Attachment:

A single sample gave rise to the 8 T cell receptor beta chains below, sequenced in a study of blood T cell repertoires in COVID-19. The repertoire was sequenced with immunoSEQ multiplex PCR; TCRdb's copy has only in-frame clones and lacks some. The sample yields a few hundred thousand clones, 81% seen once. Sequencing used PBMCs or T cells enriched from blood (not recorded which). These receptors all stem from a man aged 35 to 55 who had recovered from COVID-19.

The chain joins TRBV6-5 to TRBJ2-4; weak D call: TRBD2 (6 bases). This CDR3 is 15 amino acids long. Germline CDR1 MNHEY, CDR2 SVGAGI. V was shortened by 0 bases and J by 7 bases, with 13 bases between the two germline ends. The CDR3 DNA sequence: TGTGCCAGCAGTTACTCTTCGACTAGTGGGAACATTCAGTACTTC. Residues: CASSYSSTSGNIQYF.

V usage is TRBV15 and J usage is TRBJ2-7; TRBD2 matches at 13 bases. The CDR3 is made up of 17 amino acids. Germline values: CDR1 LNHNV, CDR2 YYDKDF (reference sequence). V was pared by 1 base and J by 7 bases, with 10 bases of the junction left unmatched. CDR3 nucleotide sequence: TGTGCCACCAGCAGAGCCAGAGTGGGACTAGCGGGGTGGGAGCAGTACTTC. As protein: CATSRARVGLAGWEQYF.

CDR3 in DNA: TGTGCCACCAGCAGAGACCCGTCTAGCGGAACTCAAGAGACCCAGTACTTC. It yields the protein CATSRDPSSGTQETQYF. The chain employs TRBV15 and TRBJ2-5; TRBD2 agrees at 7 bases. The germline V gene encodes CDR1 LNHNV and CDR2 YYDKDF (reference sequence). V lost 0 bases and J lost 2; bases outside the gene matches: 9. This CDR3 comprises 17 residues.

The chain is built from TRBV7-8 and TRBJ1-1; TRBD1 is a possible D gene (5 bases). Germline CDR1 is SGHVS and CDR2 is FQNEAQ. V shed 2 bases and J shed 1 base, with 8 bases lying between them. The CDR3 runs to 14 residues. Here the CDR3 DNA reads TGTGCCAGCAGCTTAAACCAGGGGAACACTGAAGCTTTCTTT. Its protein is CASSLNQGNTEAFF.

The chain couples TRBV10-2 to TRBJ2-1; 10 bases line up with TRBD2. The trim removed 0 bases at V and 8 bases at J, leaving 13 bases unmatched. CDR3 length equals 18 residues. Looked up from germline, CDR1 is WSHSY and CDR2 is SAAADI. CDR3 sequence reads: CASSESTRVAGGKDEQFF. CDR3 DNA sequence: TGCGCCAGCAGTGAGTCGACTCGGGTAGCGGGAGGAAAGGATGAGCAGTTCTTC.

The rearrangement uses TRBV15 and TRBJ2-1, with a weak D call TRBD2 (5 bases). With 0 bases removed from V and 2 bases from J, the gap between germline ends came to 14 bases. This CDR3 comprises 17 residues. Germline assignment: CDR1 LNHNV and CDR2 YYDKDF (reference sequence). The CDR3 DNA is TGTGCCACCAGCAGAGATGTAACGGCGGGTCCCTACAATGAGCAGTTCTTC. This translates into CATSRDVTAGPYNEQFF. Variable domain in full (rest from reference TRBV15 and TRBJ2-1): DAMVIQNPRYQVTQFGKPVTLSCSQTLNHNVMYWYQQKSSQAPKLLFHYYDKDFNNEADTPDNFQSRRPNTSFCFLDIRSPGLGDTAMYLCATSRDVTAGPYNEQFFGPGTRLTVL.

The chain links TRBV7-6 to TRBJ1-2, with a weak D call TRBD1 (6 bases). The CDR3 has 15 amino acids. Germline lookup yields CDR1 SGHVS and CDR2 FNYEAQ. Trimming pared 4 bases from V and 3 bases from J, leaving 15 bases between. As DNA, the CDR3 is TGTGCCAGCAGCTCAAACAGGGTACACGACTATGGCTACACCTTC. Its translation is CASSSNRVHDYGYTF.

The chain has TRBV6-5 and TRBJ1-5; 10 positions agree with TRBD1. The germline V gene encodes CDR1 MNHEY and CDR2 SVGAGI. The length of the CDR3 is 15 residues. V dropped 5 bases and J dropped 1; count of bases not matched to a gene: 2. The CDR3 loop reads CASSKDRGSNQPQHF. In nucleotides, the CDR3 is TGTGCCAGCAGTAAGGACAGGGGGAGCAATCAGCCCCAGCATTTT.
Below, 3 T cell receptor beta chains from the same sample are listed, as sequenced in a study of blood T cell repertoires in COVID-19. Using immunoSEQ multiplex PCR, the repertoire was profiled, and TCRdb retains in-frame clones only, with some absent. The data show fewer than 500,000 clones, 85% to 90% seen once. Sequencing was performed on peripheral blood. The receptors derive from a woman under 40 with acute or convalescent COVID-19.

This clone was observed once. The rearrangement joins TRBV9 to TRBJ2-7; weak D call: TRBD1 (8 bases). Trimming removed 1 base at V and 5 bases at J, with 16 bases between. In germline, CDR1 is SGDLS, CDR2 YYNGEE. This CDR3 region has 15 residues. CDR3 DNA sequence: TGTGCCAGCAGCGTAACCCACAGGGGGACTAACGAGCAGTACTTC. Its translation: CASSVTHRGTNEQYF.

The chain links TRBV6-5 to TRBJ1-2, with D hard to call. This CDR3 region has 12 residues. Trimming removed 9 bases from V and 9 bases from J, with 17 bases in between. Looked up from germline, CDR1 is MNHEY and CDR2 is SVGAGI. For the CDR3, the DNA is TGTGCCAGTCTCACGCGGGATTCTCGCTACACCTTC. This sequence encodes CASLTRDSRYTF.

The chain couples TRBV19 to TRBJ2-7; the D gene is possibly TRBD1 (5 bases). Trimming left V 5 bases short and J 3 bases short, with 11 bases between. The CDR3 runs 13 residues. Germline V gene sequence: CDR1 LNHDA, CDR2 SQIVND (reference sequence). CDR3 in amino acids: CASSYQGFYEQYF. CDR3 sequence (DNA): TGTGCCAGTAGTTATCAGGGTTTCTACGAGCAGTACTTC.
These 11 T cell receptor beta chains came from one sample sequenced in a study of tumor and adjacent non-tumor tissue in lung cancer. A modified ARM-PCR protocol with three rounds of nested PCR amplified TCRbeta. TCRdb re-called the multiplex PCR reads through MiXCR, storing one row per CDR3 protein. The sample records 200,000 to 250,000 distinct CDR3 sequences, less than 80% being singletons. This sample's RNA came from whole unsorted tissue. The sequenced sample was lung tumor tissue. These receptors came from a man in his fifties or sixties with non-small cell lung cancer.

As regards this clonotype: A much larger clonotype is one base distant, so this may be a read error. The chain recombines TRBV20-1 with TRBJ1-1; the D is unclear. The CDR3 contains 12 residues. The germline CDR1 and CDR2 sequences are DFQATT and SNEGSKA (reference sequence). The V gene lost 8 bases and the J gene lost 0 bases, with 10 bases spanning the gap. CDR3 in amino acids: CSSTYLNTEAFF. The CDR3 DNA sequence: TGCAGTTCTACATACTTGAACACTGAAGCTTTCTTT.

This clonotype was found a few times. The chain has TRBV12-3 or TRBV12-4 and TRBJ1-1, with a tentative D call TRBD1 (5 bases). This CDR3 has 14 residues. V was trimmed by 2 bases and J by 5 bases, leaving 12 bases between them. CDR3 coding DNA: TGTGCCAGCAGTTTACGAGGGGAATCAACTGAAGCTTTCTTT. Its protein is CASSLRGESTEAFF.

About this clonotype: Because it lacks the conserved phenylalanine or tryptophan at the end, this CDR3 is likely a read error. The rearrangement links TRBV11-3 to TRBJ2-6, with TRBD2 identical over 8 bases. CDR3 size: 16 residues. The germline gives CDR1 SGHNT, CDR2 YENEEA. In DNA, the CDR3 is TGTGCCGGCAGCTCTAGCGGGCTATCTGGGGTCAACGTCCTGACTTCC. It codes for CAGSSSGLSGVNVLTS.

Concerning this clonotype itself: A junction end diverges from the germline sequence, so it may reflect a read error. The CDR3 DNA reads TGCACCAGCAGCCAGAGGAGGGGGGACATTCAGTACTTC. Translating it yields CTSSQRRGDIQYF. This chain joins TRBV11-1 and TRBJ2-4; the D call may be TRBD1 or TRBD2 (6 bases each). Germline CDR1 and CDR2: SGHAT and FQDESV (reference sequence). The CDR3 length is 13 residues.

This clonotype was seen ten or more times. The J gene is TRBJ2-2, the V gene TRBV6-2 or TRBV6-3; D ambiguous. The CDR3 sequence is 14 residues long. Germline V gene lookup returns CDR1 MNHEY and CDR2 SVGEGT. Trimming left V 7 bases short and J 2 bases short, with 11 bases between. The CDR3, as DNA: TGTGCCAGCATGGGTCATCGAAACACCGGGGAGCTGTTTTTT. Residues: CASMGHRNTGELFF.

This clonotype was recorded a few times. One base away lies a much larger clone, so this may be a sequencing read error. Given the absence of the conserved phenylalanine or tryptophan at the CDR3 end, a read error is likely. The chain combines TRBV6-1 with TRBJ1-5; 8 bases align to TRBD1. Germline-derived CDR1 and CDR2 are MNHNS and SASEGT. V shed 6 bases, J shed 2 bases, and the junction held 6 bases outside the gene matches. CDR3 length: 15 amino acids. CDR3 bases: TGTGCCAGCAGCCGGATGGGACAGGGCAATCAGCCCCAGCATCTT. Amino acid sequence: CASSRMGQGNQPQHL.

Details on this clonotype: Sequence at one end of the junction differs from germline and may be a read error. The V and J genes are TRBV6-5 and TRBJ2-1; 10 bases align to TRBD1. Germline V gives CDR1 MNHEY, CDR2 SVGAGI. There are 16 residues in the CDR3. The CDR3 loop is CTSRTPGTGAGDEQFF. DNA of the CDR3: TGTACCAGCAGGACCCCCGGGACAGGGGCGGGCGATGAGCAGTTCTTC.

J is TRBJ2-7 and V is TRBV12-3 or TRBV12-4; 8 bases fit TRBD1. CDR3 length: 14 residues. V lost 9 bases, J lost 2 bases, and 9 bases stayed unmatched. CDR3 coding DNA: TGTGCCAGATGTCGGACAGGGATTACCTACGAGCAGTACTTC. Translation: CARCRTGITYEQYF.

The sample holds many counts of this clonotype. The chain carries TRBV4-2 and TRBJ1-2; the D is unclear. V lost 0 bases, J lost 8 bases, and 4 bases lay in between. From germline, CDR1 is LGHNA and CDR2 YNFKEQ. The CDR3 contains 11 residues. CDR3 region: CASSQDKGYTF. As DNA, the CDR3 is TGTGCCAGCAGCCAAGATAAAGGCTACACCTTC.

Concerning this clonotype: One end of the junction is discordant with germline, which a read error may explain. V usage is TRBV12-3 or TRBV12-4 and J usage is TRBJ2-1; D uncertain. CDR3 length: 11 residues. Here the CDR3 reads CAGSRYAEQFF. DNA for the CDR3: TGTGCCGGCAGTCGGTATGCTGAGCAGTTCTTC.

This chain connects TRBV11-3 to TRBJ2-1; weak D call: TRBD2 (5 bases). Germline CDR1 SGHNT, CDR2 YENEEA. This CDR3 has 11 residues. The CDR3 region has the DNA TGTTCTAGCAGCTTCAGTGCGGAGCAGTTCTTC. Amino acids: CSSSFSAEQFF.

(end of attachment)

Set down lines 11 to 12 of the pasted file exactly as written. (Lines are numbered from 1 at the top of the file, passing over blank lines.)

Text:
This clone was observed once. The rearrangement joins TRBV9 to TRBJ2-7; weak D call: TRBD1 (8 bases). Trimming removed 1 base at V and 5 bases at J, with 16 bases between. In germline, CDR1 is SGDLS, CDR2 YYNGEE. This CDR3 region has 15 residues. CDR3 DNA sequence: TGTGCCAGCAGCGTAACCCACAGGGGGACTAACGAGCAGTACTTC. Its translation: CASSVTHRGTNEQYF.

The chain links TRBV6-5 to TRBJ1-2, with D hard to call. This CDR3 region has 12 residues. Trimming removed 9 bases from V and 9 bases from J, with 17 bases in between. Looked up from germline, CDR1 is MNHEY and CDR2 is SVGAGI. For the CDR3, the DNA is TGTGCCAGTCTCACGCGGGATTCTCGCTACACCTTC. This sequence encodes CASLTRDSRYTF.